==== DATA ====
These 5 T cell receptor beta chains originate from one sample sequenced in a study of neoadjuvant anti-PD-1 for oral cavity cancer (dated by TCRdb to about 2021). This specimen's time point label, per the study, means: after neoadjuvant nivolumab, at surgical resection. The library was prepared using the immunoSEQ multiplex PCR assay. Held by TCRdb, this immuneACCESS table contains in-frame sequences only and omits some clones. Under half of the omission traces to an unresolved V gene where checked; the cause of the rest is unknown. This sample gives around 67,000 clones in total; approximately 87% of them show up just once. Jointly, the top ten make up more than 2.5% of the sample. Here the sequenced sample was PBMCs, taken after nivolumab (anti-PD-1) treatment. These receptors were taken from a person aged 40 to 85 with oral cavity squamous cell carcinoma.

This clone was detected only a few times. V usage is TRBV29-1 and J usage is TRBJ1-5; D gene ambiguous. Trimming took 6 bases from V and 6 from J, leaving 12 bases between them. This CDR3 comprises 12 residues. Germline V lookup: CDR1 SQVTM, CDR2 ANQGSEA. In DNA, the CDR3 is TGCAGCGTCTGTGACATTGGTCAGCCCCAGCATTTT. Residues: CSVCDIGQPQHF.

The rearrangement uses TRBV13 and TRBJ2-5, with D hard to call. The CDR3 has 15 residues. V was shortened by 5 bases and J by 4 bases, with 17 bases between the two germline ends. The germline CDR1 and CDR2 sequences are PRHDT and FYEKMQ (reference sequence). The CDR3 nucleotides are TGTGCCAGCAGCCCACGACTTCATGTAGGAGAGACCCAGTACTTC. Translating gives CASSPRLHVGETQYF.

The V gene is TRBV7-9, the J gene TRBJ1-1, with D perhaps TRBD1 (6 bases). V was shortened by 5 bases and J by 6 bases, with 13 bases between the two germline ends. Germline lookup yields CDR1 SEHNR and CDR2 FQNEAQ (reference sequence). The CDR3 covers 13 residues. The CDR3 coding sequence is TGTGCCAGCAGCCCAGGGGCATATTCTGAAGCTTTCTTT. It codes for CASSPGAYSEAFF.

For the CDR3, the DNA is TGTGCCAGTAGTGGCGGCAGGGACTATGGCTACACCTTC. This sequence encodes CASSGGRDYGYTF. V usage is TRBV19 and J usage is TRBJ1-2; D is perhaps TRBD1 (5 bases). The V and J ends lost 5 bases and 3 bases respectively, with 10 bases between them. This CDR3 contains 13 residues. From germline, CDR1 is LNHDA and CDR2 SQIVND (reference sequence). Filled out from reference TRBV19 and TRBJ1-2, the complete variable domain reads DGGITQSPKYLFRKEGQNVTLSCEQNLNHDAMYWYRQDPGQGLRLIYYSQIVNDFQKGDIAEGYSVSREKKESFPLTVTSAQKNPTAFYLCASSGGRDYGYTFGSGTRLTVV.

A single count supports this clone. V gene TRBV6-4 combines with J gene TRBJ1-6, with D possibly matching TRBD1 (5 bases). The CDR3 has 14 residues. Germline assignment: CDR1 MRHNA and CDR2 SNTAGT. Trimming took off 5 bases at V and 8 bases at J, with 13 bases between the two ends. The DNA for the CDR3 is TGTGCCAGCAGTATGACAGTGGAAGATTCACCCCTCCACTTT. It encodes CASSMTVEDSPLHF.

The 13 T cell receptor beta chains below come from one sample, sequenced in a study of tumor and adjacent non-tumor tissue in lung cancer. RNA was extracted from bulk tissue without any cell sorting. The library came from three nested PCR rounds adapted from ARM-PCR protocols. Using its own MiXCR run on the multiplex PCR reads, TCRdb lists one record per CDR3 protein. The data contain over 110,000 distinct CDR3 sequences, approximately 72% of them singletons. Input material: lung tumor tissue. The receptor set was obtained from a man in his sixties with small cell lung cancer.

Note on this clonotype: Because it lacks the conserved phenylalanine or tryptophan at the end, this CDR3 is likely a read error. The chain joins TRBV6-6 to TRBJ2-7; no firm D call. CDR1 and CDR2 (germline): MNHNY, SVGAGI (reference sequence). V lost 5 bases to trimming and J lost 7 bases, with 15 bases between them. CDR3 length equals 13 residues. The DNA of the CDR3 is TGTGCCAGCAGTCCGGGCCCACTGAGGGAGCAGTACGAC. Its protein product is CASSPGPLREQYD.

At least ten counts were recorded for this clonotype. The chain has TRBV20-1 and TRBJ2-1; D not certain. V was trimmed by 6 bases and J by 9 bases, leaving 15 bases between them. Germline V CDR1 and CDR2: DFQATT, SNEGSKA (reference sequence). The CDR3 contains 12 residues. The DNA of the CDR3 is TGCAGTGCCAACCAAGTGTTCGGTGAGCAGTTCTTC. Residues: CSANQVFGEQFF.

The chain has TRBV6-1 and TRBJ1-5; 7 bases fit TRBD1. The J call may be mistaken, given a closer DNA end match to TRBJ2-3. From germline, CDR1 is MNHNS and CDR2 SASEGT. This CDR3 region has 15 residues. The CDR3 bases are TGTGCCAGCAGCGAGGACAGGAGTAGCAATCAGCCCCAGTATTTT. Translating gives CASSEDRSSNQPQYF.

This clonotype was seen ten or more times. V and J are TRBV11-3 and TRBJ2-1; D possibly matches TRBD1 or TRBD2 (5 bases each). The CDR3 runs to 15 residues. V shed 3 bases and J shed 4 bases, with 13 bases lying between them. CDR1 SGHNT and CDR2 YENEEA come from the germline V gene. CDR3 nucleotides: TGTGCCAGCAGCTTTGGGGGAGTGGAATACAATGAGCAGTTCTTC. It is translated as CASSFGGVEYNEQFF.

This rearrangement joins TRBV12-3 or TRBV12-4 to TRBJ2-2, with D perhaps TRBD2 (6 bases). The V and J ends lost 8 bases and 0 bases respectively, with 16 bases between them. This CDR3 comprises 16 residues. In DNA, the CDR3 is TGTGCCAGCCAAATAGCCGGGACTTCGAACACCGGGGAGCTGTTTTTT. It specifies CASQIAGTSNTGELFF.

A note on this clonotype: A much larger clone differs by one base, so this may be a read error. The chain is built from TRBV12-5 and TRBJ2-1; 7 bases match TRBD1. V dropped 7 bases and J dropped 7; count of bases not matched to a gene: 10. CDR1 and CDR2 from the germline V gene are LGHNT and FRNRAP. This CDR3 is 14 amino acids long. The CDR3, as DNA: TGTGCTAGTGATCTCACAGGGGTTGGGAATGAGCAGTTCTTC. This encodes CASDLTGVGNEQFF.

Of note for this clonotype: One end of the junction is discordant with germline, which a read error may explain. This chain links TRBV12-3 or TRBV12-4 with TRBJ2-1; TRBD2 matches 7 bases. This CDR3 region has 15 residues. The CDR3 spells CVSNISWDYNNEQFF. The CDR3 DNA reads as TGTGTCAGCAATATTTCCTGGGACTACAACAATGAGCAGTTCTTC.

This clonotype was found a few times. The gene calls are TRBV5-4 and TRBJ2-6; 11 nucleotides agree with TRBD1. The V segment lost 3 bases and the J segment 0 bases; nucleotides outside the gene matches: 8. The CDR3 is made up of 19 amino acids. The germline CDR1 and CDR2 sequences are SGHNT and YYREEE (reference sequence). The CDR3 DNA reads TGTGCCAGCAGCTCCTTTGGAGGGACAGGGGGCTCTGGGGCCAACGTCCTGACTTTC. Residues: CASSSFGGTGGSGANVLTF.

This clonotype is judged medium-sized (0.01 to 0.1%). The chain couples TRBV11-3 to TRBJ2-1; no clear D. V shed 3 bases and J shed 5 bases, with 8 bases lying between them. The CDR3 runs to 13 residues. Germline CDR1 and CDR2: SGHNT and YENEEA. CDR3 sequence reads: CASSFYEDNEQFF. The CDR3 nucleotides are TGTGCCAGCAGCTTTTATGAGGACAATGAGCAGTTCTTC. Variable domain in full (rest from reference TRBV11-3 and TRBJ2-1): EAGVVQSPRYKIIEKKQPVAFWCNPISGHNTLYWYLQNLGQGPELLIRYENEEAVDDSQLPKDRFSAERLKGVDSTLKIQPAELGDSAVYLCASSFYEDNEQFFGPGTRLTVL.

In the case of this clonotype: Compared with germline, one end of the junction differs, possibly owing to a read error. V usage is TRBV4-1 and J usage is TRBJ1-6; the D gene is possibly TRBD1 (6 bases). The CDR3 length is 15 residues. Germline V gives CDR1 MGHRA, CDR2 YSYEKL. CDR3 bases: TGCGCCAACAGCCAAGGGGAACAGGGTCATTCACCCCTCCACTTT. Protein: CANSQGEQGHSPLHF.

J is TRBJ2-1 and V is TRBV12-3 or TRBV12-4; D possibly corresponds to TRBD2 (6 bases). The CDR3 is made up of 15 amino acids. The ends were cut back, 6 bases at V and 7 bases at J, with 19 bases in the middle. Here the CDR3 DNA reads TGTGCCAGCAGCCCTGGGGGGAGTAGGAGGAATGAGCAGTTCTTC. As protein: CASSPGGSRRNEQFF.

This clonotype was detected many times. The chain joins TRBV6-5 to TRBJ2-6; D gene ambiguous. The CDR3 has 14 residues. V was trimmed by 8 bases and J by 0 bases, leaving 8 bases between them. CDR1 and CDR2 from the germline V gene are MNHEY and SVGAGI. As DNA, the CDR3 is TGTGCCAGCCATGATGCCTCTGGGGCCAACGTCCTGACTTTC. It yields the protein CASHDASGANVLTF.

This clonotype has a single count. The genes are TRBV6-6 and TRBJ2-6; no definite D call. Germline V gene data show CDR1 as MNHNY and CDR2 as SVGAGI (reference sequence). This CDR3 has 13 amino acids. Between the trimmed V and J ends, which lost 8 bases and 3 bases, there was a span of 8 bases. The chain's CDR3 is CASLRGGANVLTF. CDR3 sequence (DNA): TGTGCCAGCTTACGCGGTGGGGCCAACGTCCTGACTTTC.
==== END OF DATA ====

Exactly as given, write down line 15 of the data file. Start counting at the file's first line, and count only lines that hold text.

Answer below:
This clonotype was found a few times. The gene calls are TRBV5-4 and TRBJ2-6; 11 nucleotides agree with TRBD1. The V segment lost 3 bases and the J segment 0 bases; nucleotides outside the gene matches: 8. The CDR3 is made up of 19 amino acids. The germline CDR1 and CDR2 sequences are SGHNT and YYREEE (reference sequence). The CDR3 DNA reads TGTGCCAGCAGCTCCTTTGGAGGGACAGGGGGCTCTGGGGCCAACGTCCTGACTTTC. Residues: CASSSFGGTGGSGANVLTF.